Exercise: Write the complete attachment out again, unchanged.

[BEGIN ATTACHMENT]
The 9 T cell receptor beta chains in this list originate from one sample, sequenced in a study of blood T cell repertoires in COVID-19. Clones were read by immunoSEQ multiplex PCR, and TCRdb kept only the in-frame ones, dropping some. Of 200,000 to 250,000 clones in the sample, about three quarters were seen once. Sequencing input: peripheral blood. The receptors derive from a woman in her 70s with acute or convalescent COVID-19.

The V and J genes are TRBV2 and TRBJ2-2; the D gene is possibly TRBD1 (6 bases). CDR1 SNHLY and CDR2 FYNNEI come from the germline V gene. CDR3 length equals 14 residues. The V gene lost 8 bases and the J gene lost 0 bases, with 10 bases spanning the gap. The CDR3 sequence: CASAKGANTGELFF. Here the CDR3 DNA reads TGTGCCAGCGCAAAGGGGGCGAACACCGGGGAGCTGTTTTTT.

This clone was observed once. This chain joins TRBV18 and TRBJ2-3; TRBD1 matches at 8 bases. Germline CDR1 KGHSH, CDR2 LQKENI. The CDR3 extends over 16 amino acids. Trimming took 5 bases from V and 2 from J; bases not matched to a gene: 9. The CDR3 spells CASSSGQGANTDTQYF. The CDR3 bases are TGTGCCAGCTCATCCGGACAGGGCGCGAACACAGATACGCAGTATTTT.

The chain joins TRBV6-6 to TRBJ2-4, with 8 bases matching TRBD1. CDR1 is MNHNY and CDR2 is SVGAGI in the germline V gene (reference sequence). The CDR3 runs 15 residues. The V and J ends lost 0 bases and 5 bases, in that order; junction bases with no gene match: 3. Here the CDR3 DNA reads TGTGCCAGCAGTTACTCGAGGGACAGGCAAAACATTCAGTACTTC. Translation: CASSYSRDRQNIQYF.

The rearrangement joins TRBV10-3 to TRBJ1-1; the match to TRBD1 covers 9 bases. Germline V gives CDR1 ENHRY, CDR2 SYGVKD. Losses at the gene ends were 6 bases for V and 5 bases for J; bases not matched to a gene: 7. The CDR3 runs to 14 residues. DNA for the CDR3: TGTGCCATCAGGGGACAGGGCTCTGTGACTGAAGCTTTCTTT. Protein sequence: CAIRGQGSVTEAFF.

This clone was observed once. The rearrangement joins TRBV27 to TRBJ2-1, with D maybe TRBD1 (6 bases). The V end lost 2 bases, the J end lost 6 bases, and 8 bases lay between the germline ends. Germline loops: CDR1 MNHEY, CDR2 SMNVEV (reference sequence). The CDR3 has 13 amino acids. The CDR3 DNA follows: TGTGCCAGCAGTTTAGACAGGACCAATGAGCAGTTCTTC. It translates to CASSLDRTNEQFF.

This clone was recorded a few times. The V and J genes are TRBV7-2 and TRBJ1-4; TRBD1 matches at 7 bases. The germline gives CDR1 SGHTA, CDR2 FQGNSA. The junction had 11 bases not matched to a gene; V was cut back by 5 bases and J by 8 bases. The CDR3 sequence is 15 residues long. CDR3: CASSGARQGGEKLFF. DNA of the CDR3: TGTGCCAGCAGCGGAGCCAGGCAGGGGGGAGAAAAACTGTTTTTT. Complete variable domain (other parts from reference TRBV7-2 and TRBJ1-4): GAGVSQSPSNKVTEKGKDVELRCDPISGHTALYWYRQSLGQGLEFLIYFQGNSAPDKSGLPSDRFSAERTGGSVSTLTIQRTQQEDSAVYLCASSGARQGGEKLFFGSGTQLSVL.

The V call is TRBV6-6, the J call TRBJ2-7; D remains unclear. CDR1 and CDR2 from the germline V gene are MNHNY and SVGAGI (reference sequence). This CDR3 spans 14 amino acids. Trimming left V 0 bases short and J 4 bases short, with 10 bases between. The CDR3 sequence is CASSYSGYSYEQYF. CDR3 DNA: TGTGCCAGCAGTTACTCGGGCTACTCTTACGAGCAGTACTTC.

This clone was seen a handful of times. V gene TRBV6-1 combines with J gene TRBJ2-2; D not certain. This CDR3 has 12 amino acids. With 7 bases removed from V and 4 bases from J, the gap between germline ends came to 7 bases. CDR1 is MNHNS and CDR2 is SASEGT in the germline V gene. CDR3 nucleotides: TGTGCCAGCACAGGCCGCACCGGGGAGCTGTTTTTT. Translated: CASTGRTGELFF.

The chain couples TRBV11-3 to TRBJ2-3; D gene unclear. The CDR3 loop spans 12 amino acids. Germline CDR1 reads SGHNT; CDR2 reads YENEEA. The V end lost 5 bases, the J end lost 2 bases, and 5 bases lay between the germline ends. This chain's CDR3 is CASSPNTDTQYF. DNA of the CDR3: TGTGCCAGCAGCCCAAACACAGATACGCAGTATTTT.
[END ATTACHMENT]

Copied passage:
The 9 T cell receptor beta chains in this list originate from one sample, sequenced in a study of blood T cell repertoires in COVID-19. Clones were read by immunoSEQ multiplex PCR, and TCRdb kept only the in-frame ones, dropping some. Of 200,000 to 250,000 clones in the sample, about three quarters were seen once. Sequencing input: peripheral blood. The receptors derive from a woman in her 70s with acute or convalescent COVID-19.

The V and J genes are TRBV2 and TRBJ2-2; the D gene is possibly TRBD1 (6 bases). CDR1 SNHLY and CDR2 FYNNEI come from the germline V gene. CDR3 length equals 14 residues. The V gene lost 8 bases and the J gene lost 0 bases, with 10 bases spanning the gap. The CDR3 sequence: CASAKGANTGELFF. Here the CDR3 DNA reads TGTGCCAGCGCAAAGGGGGCGAACACCGGGGAGCTGTTTTTT.

This clone was observed once. This chain joins TRBV18 and TRBJ2-3; TRBD1 matches at 8 bases. Germline CDR1 KGHSH, CDR2 LQKENI. The CDR3 extends over 16 amino acids. Trimming took 5 bases from V and 2 from J; bases not matched to a gene: 9. The CDR3 spells CASSSGQGANTDTQYF. The CDR3 bases are TGTGCCAGCTCATCCGGACAGGGCGCGAACACAGATACGCAGTATTTT.

The chain joins TRBV6-6 to TRBJ2-4, with 8 bases matching TRBD1. CDR1 is MNHNY and CDR2 is SVGAGI in the germline V gene (reference sequence). The CDR3 runs 15 residues. The V and J ends lost 0 bases and 5 bases, in that order; junction bases with no gene match: 3. Here the CDR3 DNA reads TGTGCCAGCAGTTACTCGAGGGACAGGCAAAACATTCAGTACTTC. Translation: CASSYSRDRQNIQYF.

The rearrangement joins TRBV10-3 to TRBJ1-1; the match to TRBD1 covers 9 bases. Germline V gives CDR1 ENHRY, CDR2 SYGVKD. Losses at the gene ends were 6 bases for V and 5 bases for J; bases not matched to a gene: 7. The CDR3 runs to 14 residues. DNA for the CDR3: TGTGCCATCAGGGGACAGGGCTCTGTGACTGAAGCTTTCTTT. Protein sequence: CAIRGQGSVTEAFF.

This clone was observed once. The rearrangement joins TRBV27 to TRBJ2-1, with D maybe TRBD1 (6 bases). The V end lost 2 bases, the J end lost 6 bases, and 8 bases lay between the germline ends. Germline loops: CDR1 MNHEY, CDR2 SMNVEV (reference sequence). The CDR3 has 13 amino acids. The CDR3 DNA follows: TGTGCCAGCAGTTTAGACAGGACCAATGAGCAGTTCTTC. It translates to CASSLDRTNEQFF.

This clone was recorded a few times. The V and J genes are TRBV7-2 and TRBJ1-4; TRBD1 matches at 7 bases. The germline gives CDR1 SGHTA, CDR2 FQGNSA. The junction had 11 bases not matched to a gene; V was cut back by 5 bases and J by 8 bases. The CDR3 sequence is 15 residues long. CDR3: CASSGARQGGEKLFF. DNA of the CDR3: TGTGCCAGCAGCGGAGCCAGGCAGGGGGGAGAAAAACTGTTTTTT. Complete variable domain (other parts from reference TRBV7-2 and TRBJ1-4): GAGVSQSPSNKVTEKGKDVELRCDPISGHTALYWYRQSLGQGLEFLIYFQGNSAPDKSGLPSDRFSAERTGGSVSTLTIQRTQQEDSAVYLCASSGARQGGEKLFFGSGTQLSVL.

The V call is TRBV6-6, the J call TRBJ2-7; D remains unclear. CDR1 and CDR2 from the germline V gene are MNHNY and SVGAGI (reference sequence). This CDR3 spans 14 amino acids. Trimming left V 0 bases short and J 4 bases short, with 10 bases between. The CDR3 sequence is CASSYSGYSYEQYF. CDR3 DNA: TGTGCCAGCAGTTACTCGGGCTACTCTTACGAGCAGTACTTC.

This clone was seen a handful of times. V gene TRBV6-1 combines with J gene TRBJ2-2; D not certain. This CDR3 has 12 amino acids. With 7 bases removed from V and 4 bases from J, the gap between germline ends came to 7 bases. CDR1 is MNHNS and CDR2 is SASEGT in the germline V gene. CDR3 nucleotides: TGTGCCAGCACAGGCCGCACCGGGGAGCTGTTTTTT. Translated: CASTGRTGELFF.

The chain couples TRBV11-3 to TRBJ2-3; D gene unclear. The CDR3 loop spans 12 amino acids. Germline CDR1 reads SGHNT; CDR2 reads YENEEA. The V end lost 5 bases, the J end lost 2 bases, and 5 bases lay between the germline ends. This chain's CDR3 is CASSPNTDTQYF. DNA of the CDR3: TGTGCCAGCAGCCCAAACACAGATACGCAGTATTTT.